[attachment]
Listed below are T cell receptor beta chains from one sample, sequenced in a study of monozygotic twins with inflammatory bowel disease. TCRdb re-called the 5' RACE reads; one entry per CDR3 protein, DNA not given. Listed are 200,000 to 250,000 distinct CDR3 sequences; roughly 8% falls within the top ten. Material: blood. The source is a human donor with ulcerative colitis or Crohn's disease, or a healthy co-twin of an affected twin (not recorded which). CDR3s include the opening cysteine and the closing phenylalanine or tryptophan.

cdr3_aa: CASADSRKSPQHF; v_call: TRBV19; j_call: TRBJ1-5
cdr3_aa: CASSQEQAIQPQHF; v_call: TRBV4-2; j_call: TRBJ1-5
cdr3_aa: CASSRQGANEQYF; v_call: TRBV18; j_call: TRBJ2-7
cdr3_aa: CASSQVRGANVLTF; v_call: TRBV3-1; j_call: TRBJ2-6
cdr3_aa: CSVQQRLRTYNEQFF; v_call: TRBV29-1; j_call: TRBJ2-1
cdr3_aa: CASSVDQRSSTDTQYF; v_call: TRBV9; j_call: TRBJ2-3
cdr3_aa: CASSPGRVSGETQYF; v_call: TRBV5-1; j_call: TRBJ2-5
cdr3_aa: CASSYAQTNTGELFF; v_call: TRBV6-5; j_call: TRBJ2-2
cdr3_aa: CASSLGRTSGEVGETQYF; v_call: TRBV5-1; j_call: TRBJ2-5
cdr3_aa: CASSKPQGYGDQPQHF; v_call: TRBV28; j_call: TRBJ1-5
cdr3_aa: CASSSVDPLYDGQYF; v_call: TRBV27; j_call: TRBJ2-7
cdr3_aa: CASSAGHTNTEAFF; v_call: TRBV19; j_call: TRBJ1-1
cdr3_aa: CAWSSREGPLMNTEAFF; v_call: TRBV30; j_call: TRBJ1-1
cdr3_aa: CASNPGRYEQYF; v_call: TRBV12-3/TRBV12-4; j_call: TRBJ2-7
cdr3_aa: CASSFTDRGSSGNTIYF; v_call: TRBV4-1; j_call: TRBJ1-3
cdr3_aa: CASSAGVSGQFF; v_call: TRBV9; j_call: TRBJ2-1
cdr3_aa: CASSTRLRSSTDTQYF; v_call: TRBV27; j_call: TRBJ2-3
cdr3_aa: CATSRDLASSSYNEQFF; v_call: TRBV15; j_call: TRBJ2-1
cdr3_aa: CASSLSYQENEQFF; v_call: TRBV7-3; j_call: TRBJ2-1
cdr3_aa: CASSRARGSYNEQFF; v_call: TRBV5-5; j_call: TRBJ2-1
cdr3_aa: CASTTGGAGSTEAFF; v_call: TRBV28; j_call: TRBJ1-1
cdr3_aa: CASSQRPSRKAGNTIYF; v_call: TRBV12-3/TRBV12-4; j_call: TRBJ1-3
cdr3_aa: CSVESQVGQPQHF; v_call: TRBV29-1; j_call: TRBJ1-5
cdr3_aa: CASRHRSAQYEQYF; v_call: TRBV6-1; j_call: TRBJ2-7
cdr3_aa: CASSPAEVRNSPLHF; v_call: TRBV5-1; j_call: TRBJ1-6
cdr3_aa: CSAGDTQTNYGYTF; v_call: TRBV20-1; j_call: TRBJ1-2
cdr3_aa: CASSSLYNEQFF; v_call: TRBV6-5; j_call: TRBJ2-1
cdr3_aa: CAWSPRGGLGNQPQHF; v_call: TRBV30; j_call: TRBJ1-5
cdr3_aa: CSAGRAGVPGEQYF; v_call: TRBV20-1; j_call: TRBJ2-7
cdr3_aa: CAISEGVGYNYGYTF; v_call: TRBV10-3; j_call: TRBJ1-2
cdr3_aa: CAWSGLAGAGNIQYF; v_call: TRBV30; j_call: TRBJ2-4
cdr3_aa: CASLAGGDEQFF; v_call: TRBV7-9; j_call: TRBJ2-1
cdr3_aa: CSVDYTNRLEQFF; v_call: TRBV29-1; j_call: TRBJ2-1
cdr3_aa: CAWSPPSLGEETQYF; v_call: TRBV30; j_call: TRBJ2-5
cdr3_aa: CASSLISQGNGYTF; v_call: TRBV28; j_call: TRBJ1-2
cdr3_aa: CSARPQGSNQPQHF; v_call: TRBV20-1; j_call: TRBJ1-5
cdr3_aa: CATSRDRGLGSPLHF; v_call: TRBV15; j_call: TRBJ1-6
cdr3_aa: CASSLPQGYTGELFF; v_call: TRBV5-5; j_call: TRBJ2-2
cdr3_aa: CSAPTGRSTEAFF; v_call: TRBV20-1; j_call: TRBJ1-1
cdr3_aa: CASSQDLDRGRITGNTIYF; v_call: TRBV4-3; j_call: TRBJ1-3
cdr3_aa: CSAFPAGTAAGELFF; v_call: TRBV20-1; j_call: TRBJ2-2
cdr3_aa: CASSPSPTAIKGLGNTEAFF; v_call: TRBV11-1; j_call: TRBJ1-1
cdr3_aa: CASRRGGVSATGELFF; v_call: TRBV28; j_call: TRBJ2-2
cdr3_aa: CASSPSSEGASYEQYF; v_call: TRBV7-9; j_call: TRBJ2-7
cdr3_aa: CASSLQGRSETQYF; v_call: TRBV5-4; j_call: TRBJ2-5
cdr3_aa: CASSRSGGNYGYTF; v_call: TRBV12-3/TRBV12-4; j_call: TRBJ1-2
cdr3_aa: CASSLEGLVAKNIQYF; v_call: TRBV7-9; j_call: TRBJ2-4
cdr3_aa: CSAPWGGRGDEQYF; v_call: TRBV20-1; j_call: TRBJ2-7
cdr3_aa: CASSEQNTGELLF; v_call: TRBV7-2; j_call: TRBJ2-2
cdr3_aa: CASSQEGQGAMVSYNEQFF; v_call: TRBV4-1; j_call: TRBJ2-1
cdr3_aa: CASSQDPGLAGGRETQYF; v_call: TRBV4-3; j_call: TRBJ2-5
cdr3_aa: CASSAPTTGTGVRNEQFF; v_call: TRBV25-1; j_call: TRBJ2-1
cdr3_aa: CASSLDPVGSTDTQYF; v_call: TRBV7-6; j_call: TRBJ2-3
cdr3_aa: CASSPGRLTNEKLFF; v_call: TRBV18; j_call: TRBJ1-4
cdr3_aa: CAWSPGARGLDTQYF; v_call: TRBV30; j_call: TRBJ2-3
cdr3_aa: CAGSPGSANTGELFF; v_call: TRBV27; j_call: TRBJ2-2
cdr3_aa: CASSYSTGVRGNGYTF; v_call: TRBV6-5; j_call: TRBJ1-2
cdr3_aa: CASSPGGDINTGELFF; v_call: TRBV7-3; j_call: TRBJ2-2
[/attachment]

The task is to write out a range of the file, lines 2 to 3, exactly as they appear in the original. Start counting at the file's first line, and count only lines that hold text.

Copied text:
cdr3_aa: CASADSRKSPQHF; v_call: TRBV19; j_call: TRBJ1-5
cdr3_aa: CASSQEQAIQPQHF; v_call: TRBV4-2; j_call: TRBJ1-5